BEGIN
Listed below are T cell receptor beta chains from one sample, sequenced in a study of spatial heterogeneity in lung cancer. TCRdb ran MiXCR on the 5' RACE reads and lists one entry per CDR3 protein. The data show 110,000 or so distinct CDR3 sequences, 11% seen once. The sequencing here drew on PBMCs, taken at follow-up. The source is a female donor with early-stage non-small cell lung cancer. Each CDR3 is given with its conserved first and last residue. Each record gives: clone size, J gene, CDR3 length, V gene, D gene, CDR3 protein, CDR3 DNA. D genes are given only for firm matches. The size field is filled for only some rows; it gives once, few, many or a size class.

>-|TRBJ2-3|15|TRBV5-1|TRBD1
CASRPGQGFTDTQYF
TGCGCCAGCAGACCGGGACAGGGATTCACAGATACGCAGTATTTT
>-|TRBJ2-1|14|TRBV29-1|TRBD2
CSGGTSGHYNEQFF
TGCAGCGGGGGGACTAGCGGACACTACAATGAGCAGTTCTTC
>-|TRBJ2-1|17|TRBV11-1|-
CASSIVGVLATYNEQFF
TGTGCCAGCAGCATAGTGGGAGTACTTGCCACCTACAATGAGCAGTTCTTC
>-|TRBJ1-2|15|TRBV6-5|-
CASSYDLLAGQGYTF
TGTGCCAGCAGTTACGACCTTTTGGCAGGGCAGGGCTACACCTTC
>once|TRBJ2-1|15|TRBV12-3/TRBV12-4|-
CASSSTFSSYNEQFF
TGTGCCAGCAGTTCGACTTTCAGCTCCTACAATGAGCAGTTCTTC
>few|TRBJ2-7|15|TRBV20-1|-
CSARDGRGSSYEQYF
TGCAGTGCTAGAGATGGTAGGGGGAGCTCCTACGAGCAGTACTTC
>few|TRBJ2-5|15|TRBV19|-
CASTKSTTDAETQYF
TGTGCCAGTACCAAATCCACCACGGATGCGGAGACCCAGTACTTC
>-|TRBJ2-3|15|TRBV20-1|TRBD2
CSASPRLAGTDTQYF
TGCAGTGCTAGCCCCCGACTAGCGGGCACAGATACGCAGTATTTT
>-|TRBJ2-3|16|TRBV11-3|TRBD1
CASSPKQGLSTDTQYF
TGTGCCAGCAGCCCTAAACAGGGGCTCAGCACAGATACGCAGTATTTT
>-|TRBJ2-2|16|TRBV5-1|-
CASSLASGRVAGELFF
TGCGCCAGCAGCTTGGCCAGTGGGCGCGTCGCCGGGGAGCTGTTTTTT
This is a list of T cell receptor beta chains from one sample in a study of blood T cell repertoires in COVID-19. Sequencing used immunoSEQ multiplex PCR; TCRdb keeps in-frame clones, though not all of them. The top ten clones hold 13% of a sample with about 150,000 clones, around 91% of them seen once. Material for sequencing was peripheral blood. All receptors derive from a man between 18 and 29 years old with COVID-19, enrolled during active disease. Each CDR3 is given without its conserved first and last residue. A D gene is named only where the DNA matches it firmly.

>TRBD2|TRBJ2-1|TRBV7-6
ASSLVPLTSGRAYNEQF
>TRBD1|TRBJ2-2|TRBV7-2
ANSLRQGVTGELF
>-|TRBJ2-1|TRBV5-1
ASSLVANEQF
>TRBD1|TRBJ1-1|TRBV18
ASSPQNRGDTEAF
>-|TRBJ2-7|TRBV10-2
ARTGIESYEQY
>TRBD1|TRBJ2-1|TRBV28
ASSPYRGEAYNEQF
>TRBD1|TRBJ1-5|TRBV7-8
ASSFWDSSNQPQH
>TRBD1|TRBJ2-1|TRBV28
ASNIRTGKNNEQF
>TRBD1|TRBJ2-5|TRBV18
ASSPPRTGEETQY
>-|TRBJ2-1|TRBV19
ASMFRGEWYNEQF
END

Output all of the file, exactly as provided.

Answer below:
Listed below are T cell receptor beta chains from one sample, sequenced in a study of spatial heterogeneity in lung cancer. TCRdb ran MiXCR on the 5' RACE reads and lists one entry per CDR3 protein. The data show 110,000 or so distinct CDR3 sequences, 11% seen once. The sequencing here drew on PBMCs, taken at follow-up. The source is a female donor with early-stage non-small cell lung cancer. Each CDR3 is given with its conserved first and last residue. Each record gives: clone size, J gene, CDR3 length, V gene, D gene, CDR3 protein, CDR3 DNA. D genes are given only for firm matches. The size field is filled for only some rows; it gives once, few, many or a size class.

>-|TRBJ2-3|15|TRBV5-1|TRBD1
CASRPGQGFTDTQYF
TGCGCCAGCAGACCGGGACAGGGATTCACAGATACGCAGTATTTT
>-|TRBJ2-1|14|TRBV29-1|TRBD2
CSGGTSGHYNEQFF
TGCAGCGGGGGGACTAGCGGACACTACAATGAGCAGTTCTTC
>-|TRBJ2-1|17|TRBV11-1|-
CASSIVGVLATYNEQFF
TGTGCCAGCAGCATAGTGGGAGTACTTGCCACCTACAATGAGCAGTTCTTC
>-|TRBJ1-2|15|TRBV6-5|-
CASSYDLLAGQGYTF
TGTGCCAGCAGTTACGACCTTTTGGCAGGGCAGGGCTACACCTTC
>once|TRBJ2-1|15|TRBV12-3/TRBV12-4|-
CASSSTFSSYNEQFF
TGTGCCAGCAGTTCGACTTTCAGCTCCTACAATGAGCAGTTCTTC
>few|TRBJ2-7|15|TRBV20-1|-
CSARDGRGSSYEQYF
TGCAGTGCTAGAGATGGTAGGGGGAGCTCCTACGAGCAGTACTTC
>few|TRBJ2-5|15|TRBV19|-
CASTKSTTDAETQYF
TGTGCCAGTACCAAATCCACCACGGATGCGGAGACCCAGTACTTC
>-|TRBJ2-3|15|TRBV20-1|TRBD2
CSASPRLAGTDTQYF
TGCAGTGCTAGCCCCCGACTAGCGGGCACAGATACGCAGTATTTT
>-|TRBJ2-3|16|TRBV11-3|TRBD1
CASSPKQGLSTDTQYF
TGTGCCAGCAGCCCTAAACAGGGGCTCAGCACAGATACGCAGTATTTT
>-|TRBJ2-2|16|TRBV5-1|-
CASSLASGRVAGELFF
TGCGCCAGCAGCTTGGCCAGTGGGCGCGTCGCCGGGGAGCTGTTTTTT
This is a list of T cell receptor beta chains from one sample in a study of blood T cell repertoires in COVID-19. Sequencing used immunoSEQ multiplex PCR; TCRdb keeps in-frame clones, though not all of them. The top ten clones hold 13% of a sample with about 150,000 clones, around 91% of them seen once. Material for sequencing was peripheral blood. All receptors derive from a man between 18 and 29 years old with COVID-19, enrolled during active disease. Each CDR3 is given without its conserved first and last residue. A D gene is named only where the DNA matches it firmly.

>TRBD2|TRBJ2-1|TRBV7-6
ASSLVPLTSGRAYNEQF
>TRBD1|TRBJ2-2|TRBV7-2
ANSLRQGVTGELF
>-|TRBJ2-1|TRBV5-1
ASSLVANEQF
>TRBD1|TRBJ1-1|TRBV18
ASSPQNRGDTEAF
>-|TRBJ2-7|TRBV10-2
ARTGIESYEQY
>TRBD1|TRBJ2-1|TRBV28
ASSPYRGEAYNEQF
>TRBD1|TRBJ1-5|TRBV7-8
ASSFWDSSNQPQH
>TRBD1|TRBJ2-1|TRBV28
ASNIRTGKNNEQF
>TRBD1|TRBJ2-5|TRBV18
ASSPPRTGEETQY
>-|TRBJ2-1|TRBV19
ASMFRGEWYNEQF